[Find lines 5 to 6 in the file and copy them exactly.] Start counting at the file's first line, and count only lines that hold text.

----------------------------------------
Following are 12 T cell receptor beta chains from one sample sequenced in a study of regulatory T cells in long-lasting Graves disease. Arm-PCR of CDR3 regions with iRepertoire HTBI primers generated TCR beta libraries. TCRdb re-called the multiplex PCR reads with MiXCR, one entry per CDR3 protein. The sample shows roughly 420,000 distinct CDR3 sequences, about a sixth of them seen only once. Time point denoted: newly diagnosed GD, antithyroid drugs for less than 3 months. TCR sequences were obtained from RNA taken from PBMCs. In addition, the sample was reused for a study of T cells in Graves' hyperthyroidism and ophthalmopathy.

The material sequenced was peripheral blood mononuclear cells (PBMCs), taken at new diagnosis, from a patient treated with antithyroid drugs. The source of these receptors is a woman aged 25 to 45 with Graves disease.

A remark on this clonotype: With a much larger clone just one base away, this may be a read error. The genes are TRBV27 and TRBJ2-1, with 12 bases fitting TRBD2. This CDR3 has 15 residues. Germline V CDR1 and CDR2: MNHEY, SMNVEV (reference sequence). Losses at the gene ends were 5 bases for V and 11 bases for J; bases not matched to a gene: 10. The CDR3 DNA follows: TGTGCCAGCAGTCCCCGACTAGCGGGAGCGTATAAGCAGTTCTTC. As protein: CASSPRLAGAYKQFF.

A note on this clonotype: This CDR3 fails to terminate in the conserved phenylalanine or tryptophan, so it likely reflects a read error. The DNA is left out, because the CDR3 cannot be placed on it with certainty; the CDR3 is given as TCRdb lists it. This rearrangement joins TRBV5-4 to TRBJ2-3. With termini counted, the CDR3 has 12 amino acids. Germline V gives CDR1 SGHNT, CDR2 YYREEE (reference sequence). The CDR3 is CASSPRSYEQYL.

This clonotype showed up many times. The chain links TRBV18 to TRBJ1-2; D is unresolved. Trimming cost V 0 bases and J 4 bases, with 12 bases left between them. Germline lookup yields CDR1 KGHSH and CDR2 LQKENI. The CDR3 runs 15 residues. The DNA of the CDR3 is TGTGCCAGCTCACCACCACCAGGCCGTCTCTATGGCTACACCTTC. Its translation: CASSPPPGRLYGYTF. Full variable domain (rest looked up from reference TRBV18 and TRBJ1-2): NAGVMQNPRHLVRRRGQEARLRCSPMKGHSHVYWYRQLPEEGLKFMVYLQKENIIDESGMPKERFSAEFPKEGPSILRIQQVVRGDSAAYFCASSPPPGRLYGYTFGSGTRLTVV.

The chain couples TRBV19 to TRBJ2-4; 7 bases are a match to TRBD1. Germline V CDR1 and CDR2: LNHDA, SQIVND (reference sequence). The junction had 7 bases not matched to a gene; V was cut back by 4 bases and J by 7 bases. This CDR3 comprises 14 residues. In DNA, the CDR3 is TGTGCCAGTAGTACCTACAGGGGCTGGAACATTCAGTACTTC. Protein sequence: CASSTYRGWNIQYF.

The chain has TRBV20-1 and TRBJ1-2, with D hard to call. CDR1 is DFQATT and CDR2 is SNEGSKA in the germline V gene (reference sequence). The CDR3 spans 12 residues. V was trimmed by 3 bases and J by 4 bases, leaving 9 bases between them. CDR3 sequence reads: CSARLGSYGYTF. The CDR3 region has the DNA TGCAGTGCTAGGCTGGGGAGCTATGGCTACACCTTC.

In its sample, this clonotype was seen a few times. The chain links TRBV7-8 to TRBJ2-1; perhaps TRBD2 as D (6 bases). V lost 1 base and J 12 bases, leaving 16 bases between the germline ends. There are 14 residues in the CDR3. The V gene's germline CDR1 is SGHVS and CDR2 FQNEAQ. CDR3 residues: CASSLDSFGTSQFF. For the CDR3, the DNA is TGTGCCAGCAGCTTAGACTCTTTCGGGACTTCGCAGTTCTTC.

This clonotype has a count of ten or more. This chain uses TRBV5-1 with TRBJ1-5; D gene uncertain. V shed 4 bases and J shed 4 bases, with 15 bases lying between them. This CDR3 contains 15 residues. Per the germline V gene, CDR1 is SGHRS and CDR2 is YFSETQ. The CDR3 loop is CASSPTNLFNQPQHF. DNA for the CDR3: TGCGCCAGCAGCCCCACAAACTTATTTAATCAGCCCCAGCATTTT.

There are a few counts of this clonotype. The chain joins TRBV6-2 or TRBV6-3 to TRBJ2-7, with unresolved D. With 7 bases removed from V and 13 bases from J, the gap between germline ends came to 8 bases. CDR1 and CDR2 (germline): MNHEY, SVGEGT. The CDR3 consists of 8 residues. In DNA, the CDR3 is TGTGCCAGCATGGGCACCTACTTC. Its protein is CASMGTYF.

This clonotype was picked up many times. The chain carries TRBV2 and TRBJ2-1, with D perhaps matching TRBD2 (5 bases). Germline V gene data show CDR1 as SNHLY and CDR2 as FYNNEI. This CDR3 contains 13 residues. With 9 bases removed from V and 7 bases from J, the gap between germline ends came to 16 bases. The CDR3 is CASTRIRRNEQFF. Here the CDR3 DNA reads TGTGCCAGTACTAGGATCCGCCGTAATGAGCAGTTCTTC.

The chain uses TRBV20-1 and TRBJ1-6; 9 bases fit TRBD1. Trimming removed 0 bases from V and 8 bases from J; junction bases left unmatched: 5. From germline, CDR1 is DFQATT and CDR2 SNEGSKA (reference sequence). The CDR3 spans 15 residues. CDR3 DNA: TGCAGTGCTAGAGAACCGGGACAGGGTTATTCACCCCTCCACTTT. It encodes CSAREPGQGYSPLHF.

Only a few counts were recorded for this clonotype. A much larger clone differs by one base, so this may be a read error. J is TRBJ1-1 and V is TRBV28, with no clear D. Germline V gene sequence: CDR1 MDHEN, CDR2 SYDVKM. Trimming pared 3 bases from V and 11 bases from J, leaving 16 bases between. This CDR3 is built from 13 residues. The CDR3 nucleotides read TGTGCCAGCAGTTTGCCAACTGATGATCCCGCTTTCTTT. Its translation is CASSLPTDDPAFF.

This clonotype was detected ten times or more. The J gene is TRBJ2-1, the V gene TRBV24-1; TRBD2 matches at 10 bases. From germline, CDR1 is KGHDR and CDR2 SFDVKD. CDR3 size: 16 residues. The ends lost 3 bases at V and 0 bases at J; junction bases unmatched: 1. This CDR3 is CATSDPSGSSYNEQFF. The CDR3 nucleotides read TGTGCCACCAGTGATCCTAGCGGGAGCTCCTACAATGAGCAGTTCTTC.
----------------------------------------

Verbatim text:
This clonotype showed up many times. The chain links TRBV18 to TRBJ1-2; D is unresolved. Trimming cost V 0 bases and J 4 bases, with 12 bases left between them. Germline lookup yields CDR1 KGHSH and CDR2 LQKENI. The CDR3 runs 15 residues. The DNA of the CDR3 is TGTGCCAGCTCACCACCACCAGGCCGTCTCTATGGCTACACCTTC. Its translation: CASSPPPGRLYGYTF. Full variable domain (rest looked up from reference TRBV18 and TRBJ1-2): NAGVMQNPRHLVRRRGQEARLRCSPMKGHSHVYWYRQLPEEGLKFMVYLQKENIIDESGMPKERFSAEFPKEGPSILRIQQVVRGDSAAYFCASSPPPGRLYGYTFGSGTRLTVV.

The chain couples TRBV19 to TRBJ2-4; 7 bases are a match to TRBD1. Germline V CDR1 and CDR2: LNHDA, SQIVND (reference sequence). The junction had 7 bases not matched to a gene; V was cut back by 4 bases and J by 7 bases. This CDR3 comprises 14 residues. In DNA, the CDR3 is TGTGCCAGTAGTACCTACAGGGGCTGGAACATTCAGTACTTC. Protein sequence: CASSTYRGWNIQYF.